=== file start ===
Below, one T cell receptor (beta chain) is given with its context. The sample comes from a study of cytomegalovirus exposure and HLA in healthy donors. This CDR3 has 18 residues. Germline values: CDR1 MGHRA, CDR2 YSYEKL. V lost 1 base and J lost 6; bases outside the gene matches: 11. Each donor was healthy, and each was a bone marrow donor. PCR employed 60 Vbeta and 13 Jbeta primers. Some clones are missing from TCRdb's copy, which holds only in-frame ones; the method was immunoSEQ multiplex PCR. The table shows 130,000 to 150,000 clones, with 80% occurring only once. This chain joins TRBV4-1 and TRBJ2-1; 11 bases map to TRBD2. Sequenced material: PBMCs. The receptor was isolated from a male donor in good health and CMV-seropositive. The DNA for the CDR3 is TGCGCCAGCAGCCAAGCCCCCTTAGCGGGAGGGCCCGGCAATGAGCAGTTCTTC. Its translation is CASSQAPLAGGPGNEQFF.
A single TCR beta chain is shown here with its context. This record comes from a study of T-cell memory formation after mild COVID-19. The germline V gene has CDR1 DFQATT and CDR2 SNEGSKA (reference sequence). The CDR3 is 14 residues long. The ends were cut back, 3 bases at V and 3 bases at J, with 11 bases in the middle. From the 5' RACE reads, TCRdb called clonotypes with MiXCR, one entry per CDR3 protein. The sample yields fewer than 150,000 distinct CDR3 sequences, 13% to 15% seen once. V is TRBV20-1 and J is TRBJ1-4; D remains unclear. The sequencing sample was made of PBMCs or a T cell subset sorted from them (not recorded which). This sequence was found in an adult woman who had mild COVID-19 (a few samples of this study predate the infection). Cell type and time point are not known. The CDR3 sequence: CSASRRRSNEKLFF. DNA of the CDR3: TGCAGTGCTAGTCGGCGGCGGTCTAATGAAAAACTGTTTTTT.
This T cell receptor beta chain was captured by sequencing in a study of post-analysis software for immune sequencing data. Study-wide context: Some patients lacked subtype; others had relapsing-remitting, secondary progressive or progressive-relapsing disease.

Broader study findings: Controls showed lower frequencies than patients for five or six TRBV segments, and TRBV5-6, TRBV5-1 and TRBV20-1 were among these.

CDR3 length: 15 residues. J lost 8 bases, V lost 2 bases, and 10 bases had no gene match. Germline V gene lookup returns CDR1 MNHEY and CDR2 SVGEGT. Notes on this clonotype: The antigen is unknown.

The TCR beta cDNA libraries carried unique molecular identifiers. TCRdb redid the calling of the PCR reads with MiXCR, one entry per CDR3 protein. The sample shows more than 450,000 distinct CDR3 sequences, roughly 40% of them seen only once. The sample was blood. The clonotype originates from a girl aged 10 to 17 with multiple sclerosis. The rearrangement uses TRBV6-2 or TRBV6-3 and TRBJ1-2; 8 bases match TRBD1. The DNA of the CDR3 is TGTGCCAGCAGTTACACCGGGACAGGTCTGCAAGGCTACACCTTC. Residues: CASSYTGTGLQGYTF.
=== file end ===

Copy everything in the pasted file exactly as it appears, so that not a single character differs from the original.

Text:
Below, one T cell receptor (beta chain) is given with its context. The sample comes from a study of cytomegalovirus exposure and HLA in healthy donors. This CDR3 has 18 residues. Germline values: CDR1 MGHRA, CDR2 YSYEKL. V lost 1 base and J lost 6; bases outside the gene matches: 11. Each donor was healthy, and each was a bone marrow donor. PCR employed 60 Vbeta and 13 Jbeta primers. Some clones are missing from TCRdb's copy, which holds only in-frame ones; the method was immunoSEQ multiplex PCR. The table shows 130,000 to 150,000 clones, with 80% occurring only once. This chain joins TRBV4-1 and TRBJ2-1; 11 bases map to TRBD2. Sequenced material: PBMCs. The receptor was isolated from a male donor in good health and CMV-seropositive. The DNA for the CDR3 is TGCGCCAGCAGCCAAGCCCCCTTAGCGGGAGGGCCCGGCAATGAGCAGTTCTTC. Its translation is CASSQAPLAGGPGNEQFF.
A single TCR beta chain is shown here with its context. This record comes from a study of T-cell memory formation after mild COVID-19. The germline V gene has CDR1 DFQATT and CDR2 SNEGSKA (reference sequence). The CDR3 is 14 residues long. The ends were cut back, 3 bases at V and 3 bases at J, with 11 bases in the middle. From the 5' RACE reads, TCRdb called clonotypes with MiXCR, one entry per CDR3 protein. The sample yields fewer than 150,000 distinct CDR3 sequences, 13% to 15% seen once. V is TRBV20-1 and J is TRBJ1-4; D remains unclear. The sequencing sample was made of PBMCs or a T cell subset sorted from them (not recorded which). This sequence was found in an adult woman who had mild COVID-19 (a few samples of this study predate the infection). Cell type and time point are not known. The CDR3 sequence: CSASRRRSNEKLFF. DNA of the CDR3: TGCAGTGCTAGTCGGCGGCGGTCTAATGAAAAACTGTTTTTT.
This T cell receptor beta chain was captured by sequencing in a study of post-analysis software for immune sequencing data. Study-wide context: Some patients lacked subtype; others had relapsing-remitting, secondary progressive or progressive-relapsing disease.

Broader study findings: Controls showed lower frequencies than patients for five or six TRBV segments, and TRBV5-6, TRBV5-1 and TRBV20-1 were among these.

CDR3 length: 15 residues. J lost 8 bases, V lost 2 bases, and 10 bases had no gene match. Germline V gene lookup returns CDR1 MNHEY and CDR2 SVGEGT. Notes on this clonotype: The antigen is unknown.

The TCR beta cDNA libraries carried unique molecular identifiers. TCRdb redid the calling of the PCR reads with MiXCR, one entry per CDR3 protein. The sample shows more than 450,000 distinct CDR3 sequences, roughly 40% of them seen only once. The sample was blood. The clonotype originates from a girl aged 10 to 17 with multiple sclerosis. The rearrangement uses TRBV6-2 or TRBV6-3 and TRBJ1-2; 8 bases match TRBD1. The DNA of the CDR3 is TGTGCCAGCAGTTACACCGGGACAGGTCTGCAAGGCTACACCTTC. Residues: CASSYTGTGLQGYTF.